Nine police officers laid off after big events conclude
Posted September 15, 2010
ROYAL OAK — The city has laid off nine police officers, bringing the department down to 64 sworn personnel — that’s a 38 percent reduction in the force since 2003.
The layoffs, originally proposed for July after the budget was completed, were held off until after the city’s two largest events — the Woodward Dream Cruise and Arts, Beats & Eats — were completed. Both drew tens of thousands to the city with only some minor incidents between them.
“This wasn’t any secret,” Mayor Jim Ellison said about the layoffs. “We were able to delay some of the layoffs to keep officers for a few months.”
The cuts, enacted Sept. 12, also included the laying off of two firefighters.
“The chiefs have their strategies to keep the community safe,” Ellison said.
Police Chief Chris Jahnke said the department had 103 sworn personnel in 2003, before attrition starting cutting into those numbers as the decade went on. The nine officers most recently let go are in addition to three others that were laid off during the budget process.
While city officials are trying to stay positive in the face of negative news, the police chief was blunt in assessing the situation.
“I fear (the reduced force) is going to have a negative impact,” Jahnke said. “We’ve been on such a good run on our crime stats, and we have been making great headway into the community. I fear we’ll have higher crime and more dissatisfied residents. It’s a lose-lose.”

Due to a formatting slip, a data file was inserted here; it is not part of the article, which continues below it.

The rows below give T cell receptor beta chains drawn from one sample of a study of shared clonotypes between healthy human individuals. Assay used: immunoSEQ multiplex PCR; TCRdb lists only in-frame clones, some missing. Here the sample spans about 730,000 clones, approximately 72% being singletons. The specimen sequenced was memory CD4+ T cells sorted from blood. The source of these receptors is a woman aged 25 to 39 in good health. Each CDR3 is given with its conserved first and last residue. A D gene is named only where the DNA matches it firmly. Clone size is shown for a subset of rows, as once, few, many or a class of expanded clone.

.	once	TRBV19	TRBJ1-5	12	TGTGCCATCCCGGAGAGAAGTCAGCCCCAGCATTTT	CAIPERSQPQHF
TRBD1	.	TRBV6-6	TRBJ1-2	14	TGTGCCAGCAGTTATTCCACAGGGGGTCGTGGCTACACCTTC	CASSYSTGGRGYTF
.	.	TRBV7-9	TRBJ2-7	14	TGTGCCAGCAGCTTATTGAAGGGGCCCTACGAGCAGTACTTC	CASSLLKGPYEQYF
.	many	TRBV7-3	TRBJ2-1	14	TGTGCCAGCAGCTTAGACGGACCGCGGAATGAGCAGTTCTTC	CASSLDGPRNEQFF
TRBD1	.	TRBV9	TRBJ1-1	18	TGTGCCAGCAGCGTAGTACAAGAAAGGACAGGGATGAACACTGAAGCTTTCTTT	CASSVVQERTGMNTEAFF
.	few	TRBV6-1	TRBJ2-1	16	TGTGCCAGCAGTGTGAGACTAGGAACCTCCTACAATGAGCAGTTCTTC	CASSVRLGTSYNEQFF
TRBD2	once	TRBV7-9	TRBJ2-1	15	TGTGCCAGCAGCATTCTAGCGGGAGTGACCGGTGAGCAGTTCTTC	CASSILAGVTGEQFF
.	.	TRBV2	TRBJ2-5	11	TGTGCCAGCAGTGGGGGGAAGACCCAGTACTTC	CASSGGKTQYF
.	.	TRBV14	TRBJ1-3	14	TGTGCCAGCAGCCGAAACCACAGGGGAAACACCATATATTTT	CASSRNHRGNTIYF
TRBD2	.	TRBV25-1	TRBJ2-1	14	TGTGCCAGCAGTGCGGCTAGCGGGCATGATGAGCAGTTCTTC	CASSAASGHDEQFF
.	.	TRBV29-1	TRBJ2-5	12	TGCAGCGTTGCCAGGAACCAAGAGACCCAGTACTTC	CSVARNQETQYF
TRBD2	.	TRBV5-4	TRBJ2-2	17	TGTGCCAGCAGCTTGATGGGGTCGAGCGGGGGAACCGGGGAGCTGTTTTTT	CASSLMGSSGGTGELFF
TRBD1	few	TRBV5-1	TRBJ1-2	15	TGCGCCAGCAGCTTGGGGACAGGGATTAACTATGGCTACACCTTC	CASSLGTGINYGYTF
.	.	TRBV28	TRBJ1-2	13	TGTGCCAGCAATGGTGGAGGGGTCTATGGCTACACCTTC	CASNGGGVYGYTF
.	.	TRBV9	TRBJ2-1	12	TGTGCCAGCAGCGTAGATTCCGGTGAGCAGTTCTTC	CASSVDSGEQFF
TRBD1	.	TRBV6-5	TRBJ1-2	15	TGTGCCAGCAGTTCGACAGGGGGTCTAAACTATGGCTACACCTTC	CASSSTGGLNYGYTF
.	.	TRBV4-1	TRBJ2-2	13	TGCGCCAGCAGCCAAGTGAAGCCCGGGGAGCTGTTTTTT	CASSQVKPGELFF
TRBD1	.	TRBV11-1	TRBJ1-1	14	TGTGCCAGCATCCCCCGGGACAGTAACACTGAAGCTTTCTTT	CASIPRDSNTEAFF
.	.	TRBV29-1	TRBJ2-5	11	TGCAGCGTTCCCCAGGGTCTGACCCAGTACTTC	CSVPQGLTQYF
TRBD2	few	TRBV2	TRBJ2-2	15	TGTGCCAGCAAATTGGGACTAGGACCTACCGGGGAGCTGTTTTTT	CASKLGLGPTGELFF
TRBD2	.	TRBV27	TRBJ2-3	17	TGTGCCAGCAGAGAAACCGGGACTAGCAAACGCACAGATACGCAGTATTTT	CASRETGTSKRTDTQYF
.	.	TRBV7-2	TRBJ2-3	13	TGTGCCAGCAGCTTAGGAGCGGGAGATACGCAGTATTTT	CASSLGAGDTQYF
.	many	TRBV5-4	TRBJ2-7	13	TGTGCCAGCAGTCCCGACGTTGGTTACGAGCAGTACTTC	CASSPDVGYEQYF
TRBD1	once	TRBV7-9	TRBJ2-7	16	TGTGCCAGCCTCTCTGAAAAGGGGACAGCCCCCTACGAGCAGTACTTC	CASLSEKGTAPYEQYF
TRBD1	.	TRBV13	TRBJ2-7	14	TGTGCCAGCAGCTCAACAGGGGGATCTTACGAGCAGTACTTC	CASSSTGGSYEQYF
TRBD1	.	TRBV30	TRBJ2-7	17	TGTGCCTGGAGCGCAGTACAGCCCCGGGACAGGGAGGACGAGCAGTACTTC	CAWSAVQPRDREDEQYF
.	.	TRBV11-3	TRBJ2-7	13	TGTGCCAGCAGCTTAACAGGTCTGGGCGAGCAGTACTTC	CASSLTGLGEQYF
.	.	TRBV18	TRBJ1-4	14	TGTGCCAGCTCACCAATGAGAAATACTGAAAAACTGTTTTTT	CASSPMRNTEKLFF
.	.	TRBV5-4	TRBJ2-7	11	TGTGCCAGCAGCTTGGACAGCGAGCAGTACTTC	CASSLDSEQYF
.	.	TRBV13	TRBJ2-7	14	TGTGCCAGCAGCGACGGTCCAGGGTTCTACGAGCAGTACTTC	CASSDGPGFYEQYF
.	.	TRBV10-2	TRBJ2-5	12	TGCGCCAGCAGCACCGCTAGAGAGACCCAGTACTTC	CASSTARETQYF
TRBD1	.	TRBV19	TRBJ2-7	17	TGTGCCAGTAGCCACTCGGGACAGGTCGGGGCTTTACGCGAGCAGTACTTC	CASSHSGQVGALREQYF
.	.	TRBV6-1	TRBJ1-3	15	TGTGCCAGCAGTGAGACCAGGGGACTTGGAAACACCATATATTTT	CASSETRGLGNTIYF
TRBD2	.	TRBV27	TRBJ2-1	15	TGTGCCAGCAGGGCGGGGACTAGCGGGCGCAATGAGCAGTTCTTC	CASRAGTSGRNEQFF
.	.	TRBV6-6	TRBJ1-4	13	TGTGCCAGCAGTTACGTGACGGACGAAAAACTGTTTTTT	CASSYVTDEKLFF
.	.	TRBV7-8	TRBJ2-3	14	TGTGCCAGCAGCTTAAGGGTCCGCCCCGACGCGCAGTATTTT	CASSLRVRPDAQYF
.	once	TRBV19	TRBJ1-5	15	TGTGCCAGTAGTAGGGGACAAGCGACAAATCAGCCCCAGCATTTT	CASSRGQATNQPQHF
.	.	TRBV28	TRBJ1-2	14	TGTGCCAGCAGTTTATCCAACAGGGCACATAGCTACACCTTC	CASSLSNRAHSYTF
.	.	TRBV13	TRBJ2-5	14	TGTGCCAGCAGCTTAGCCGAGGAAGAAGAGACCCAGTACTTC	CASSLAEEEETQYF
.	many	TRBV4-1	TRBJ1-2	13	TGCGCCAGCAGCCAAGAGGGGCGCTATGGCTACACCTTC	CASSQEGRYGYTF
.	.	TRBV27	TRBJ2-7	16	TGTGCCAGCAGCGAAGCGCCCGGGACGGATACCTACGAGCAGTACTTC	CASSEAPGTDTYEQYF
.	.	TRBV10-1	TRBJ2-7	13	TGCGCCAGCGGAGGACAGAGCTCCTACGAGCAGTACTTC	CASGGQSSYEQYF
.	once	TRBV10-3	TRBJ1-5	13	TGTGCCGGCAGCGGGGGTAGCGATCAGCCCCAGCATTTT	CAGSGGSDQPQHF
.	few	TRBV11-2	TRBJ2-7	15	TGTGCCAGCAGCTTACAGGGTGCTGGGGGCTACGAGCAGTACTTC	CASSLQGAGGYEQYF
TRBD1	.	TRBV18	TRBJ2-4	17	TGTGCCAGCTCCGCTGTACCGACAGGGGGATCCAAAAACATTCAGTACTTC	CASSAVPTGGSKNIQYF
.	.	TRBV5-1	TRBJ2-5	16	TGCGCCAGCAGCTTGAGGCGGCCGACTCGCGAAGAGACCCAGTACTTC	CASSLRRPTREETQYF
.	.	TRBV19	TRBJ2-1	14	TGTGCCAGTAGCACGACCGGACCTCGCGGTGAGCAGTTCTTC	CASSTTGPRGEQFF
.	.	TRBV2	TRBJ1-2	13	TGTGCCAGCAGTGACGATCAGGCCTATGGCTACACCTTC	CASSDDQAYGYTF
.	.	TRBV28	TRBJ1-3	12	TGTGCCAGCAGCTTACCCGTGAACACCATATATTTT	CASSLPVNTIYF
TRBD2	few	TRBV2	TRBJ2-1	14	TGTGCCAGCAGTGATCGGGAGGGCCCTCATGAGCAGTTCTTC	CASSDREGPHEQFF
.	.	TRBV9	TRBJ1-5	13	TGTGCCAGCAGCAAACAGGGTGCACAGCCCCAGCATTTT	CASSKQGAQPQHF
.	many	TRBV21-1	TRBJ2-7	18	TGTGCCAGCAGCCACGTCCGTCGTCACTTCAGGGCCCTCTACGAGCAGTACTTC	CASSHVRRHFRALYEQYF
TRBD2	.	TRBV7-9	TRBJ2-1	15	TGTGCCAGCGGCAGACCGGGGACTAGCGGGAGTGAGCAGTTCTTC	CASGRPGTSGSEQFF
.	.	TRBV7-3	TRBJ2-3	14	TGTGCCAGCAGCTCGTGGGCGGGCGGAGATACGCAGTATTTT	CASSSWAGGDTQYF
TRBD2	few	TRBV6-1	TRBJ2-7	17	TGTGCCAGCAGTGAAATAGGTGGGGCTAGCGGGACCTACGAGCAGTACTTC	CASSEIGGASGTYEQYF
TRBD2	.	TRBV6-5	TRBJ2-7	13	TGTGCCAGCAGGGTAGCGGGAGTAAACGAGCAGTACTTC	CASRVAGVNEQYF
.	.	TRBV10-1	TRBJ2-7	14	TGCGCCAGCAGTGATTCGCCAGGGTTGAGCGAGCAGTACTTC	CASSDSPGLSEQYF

Royal Oak has been battling budget woes for several years, but things are at critical mass now, as a more recent dramatic drop in property values has contributed greatly to the fact that the city now faces declining revenues while expenses increase.
Jahnke said the loss in personnel has led to more than 1,000 cases being not fully investigated, and more are likely to go uninvestigated going forward. The department had eight detectives before the layoffs; they are now down to five, as the others have been shifted back to patrol.
A couple of residents spoke about the cuts during the Sept. 13 City Commission meeting, including Kelly Hayden, who said she hoped the city would find a way to rehire all those laid off.
“I just hope in the coming weeks and months, we can figure out as a community creative ways, whether it’s a public safety millage or something else … to bring these people back,” she said.
Ellison said all options, including asking residents for a millage increase, are on the table right now, but also noted the city must reduce its cost structure before executing such a move.
“A good portion of our community, myself included, has taken a pay cut,” he said. “And we have bargaining units that haven’t take pay cuts. It’s a tough sale.”
With the exception of the city’s police and fire unions, all of Royal Oak’s various unions have agreed to concessions. Both police and fire are under contract until June 30, 2011, and received pay increases this past July.
City Manager Don Johnson said a proposal for privatized ambulance service would come before the City Commission in October. More firefighters would be laid off if and when that plan goes into effect.
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